Hole PLS14-248 expanded the zone’s eastern half approximately 40 metres south while PLS14-236 showed mineralization about 50 metres north. The usual scintillometer disclaimer applies.

The $12-million, 63-hole summer program continues its progress towards a December resource.

U3O8 Corp Argentinian PEA sees payback in 2.5 years

U3O8 Corp TSX:UWE emphasized low cash costs as the company announced a preliminary economic assessment for its Laguna Salada deposit in Argentina on August 5. The deposit’s characteristics would make it “competitive with low-cost in-situ recovery uranium projects and with high-grade deposits in the Athabasca Basin,” the company stated.

Taking into consideration a vanadium credit and a 3% NSR, cash costs for the 10-year mine life would average $21.62 per pound of uranium. The study estimates even lower initial cash costs of $16.14 a pound as production starts in higher-grade zones, bringing payback in just 2.5 years.

Using U.S. dollars for all figures, the PEA forecast a $134-million capex and used a 7.5% discount rate to calculate a net present value of $55 million and an 18% post-tax internal rate of return. The numbers were based on presumed prices of $60 a pound U3O8 and $5.50 a pound vanadium.

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Athabasca Basin and beyond

August 2nd, 2014

Uranium news from Saskatchewan and elsewhere for July 26 to August 1, 2014

by Greg Klein

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Fission off to a scintillating summer at Patterson Lake South

Fourteen widely mineralized holes released July 28 mark Fission Uranium’s (TSXV:FCU) first summer results from Patterson Lake South. All tested R780E, the middle and largest of five zones along a 2.24-kilometre potential strike. Two holes extended the eastern part of the zone about 50 metres north. Among other PLS news is a new technique that allows barge-based angle drilling to better determine the mineralization’s size and shape. And new technology—a scintillometer can now measure radioactive drill core up to 65,535 counts per second, replacing a model that maxed out at 9,999 cps.

Scintillometer readings, as the usual disclaimer relates, are no substitute for assays, which are pending. But the brand new gizmo shows measurements that would have been well off scale for the older device. Some examples from Fission’s multi-page chart include:

Hole PLS 14-219

  • <300 to 33,000 counts per second over 17 metres, starting at 160 metres in downhole depth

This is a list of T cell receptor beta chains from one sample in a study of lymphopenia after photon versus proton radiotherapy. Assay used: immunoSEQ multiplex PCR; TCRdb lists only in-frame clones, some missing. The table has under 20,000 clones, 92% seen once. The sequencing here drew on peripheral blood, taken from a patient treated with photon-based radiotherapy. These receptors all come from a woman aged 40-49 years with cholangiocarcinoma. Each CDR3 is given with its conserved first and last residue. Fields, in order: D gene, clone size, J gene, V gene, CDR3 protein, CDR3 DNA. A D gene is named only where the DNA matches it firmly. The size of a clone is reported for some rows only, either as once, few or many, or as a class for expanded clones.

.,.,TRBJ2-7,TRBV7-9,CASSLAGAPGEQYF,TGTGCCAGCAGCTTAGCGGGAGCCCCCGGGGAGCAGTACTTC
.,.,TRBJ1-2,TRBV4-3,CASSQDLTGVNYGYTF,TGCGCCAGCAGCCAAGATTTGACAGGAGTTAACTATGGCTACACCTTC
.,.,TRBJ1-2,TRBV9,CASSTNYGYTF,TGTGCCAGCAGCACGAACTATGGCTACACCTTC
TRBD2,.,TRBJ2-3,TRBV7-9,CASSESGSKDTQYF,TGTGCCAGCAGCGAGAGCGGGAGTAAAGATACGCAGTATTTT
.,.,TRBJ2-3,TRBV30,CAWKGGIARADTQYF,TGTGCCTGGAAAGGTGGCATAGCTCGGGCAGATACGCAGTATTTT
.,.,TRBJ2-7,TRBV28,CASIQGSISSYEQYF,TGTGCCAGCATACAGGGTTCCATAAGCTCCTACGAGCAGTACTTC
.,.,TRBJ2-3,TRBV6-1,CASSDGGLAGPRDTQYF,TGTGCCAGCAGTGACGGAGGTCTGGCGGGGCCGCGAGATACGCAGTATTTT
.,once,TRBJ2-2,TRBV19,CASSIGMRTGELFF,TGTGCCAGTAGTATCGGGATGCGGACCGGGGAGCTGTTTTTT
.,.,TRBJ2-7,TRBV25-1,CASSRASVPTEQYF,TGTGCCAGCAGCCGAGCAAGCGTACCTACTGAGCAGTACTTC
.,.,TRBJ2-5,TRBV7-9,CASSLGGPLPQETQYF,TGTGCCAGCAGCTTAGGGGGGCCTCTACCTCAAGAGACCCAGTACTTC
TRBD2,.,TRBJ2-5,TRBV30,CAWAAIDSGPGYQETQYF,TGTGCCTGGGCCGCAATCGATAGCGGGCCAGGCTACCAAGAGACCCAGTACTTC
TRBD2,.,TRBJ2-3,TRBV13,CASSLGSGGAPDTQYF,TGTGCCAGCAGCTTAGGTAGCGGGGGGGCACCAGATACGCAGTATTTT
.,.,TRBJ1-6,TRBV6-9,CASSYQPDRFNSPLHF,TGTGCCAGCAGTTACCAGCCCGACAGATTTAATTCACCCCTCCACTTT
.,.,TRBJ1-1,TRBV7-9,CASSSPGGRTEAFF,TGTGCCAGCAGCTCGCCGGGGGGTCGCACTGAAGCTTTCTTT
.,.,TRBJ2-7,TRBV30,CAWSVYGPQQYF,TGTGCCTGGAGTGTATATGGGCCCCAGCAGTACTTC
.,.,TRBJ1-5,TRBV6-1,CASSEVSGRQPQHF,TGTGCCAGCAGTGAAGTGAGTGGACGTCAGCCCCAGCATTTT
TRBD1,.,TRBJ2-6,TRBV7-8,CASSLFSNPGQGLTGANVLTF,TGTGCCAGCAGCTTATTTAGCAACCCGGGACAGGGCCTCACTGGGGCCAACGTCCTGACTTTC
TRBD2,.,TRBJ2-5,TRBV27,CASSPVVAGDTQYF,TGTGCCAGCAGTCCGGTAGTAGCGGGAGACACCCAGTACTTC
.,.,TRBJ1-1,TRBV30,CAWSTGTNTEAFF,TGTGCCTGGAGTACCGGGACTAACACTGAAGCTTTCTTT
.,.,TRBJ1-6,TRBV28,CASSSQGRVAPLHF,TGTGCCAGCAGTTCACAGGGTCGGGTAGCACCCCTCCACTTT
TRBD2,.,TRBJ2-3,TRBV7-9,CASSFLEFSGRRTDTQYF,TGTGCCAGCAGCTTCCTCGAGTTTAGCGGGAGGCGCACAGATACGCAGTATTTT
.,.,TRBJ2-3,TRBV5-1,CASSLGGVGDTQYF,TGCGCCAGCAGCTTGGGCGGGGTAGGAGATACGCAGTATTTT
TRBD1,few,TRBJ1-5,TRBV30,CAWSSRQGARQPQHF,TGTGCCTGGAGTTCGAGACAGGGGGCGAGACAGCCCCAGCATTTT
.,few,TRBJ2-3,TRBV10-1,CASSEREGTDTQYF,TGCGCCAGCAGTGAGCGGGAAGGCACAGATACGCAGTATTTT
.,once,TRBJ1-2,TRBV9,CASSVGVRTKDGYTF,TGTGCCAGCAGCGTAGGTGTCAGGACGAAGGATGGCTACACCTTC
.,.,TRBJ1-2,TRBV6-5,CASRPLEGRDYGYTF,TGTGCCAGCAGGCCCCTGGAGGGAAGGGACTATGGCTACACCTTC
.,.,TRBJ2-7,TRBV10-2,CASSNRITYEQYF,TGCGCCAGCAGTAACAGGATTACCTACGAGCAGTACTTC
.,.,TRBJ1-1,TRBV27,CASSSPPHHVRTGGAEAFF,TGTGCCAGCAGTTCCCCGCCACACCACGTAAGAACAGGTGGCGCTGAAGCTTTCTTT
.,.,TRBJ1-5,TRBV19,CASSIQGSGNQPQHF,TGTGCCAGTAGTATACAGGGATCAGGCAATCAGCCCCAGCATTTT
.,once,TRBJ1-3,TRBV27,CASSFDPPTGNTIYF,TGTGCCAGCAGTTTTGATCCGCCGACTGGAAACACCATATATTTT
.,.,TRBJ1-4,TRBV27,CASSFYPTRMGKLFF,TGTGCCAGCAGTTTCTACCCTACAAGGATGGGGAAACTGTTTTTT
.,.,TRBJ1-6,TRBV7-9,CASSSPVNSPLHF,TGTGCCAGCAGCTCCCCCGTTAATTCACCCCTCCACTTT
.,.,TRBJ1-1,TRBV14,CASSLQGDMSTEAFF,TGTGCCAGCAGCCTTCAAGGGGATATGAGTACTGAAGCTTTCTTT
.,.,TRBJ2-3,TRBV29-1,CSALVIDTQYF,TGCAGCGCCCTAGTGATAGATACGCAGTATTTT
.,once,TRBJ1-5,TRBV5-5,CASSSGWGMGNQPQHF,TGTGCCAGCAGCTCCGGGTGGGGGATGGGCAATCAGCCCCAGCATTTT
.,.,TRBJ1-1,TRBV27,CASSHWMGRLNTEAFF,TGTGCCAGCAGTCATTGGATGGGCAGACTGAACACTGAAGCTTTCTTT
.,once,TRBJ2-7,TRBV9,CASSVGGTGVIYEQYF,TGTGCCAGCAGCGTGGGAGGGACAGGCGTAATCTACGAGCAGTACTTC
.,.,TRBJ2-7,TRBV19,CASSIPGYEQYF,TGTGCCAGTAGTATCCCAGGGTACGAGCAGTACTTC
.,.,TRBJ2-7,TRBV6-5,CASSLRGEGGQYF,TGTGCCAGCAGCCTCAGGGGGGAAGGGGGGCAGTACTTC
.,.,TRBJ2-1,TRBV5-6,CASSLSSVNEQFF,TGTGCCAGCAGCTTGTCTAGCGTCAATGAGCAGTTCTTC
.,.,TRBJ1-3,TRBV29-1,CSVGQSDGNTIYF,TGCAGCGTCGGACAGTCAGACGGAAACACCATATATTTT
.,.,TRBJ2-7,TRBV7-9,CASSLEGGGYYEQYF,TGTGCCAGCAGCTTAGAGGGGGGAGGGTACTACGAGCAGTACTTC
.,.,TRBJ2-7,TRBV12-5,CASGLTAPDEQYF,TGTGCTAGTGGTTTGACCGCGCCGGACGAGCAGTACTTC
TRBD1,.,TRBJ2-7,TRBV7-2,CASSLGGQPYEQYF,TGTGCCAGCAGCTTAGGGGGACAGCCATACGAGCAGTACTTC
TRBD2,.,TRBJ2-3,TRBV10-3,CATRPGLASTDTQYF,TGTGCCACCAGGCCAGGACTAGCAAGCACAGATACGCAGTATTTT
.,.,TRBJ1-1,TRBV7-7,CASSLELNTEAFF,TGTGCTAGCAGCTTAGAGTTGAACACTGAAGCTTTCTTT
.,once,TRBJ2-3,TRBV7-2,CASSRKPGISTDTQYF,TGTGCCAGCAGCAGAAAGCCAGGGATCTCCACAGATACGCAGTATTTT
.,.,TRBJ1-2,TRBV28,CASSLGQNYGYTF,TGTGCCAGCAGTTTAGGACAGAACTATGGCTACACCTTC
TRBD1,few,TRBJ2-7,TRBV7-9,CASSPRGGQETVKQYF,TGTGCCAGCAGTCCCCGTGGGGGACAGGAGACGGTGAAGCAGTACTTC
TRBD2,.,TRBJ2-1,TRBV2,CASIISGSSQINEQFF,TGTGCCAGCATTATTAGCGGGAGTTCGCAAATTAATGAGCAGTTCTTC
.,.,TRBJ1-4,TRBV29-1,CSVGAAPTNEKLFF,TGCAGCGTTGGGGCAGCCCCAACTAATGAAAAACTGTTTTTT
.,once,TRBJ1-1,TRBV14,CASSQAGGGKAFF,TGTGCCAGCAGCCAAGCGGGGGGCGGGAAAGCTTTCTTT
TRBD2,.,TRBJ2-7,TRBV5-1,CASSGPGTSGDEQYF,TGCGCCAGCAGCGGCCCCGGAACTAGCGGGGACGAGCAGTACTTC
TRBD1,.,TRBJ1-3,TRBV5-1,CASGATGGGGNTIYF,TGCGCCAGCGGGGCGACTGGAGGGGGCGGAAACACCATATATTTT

Uranium news from Saskatchewan and elsewhere for July 26 to August 1, 2014

PLS 14-220

  • <300 to 15,000 cps over 32 metres, starting at 59.5 metres

  • <300 to 30,000 cps over 14.5 metres, starting at 97 metres

  • <300 to 41,000 cps over 11 metres, starting at 163 metres

PLS 14-223

  • <300 to 41,000 cps over 13.5 metres, starting at 176.5 metres

PLS 14-224

  • <300 to 42,000 cps over 19.5 metres, starting at 128.5 metres

PLS 14-225

  • <300 to 30,000 cps over 39 metres, starting at 145.5 metres

PLS 14-229

  • <300 to 31,300 cps over 27.5 metres, starting at 96.5 metres

One interval in hole PLS 14-230 came close to maxing out the new scintillometer:

  • <300 to 65,500 cps over 24 metres, starting at 229 metres

True widths weren’t provided.

Forty-three holes of the 63-hole, 20,330-metre summer program will attack the project’s main mineralized trend in hopes of extending it north, south and along strike to the east, as well as delineating the December resource. In the meantime, the market awaits assays for the last 24 holes from 92 sunk last winter.

Denison steps out at Wheeler’s Gryphon zone

On the southeastern Athabasca Basin, step-out drill results from Denison Mines’ (TSX:DML) Wheeler River showed some strong numbers, although possibly not as strong as the company had hoped. Out of 10 holes reported July 29 from the project’s Gryphon zone, seven were 50-metre step-outs from two previously announced holes: Gryphon discovery hole WR-556, which assayed 15.3% U3O8 over 4 metres, and WR-560, which showed 21.2% over 4.5 metres.

The latest batch was provided as radiometric-equivalent uranium from a downhole probe. Lab assays are pending. Some highlights showed:

Hole WR-564

  • 0.8% uranium oxide-equivalent (eU3O8) over 20.5 metres, starting at 736.3 metres in downhole depth
  • (including 3% over 2.3 metres)
  • (also including 4.5% over 1 metre)

WR-567

  • 1.1% over 2.7 metres, starting at 727.2 metres

WR-569A

  • 3.1% over 3 metres, starting at 662.6 metres

  • 9.4% over 3.7 metres, starting at 679.3 metres

  • 8.1% over 1.1 metres, starting at 692.3 metres

  • 5.3% over 5.9 metres, starting at 702.1 metres

  • 3% over 2 metres, starting at 724 metres

WR-571

  • 2.3% over 6.5 metres, starting at 755.8 metres
  • (including 10.9% over 1 metre)
  • (also including 1.9% over 1.1 metres)

True widths were estimated at approximately 75%. Three other step-outs failed to find significant mineralization, as did two extensions of historic holes.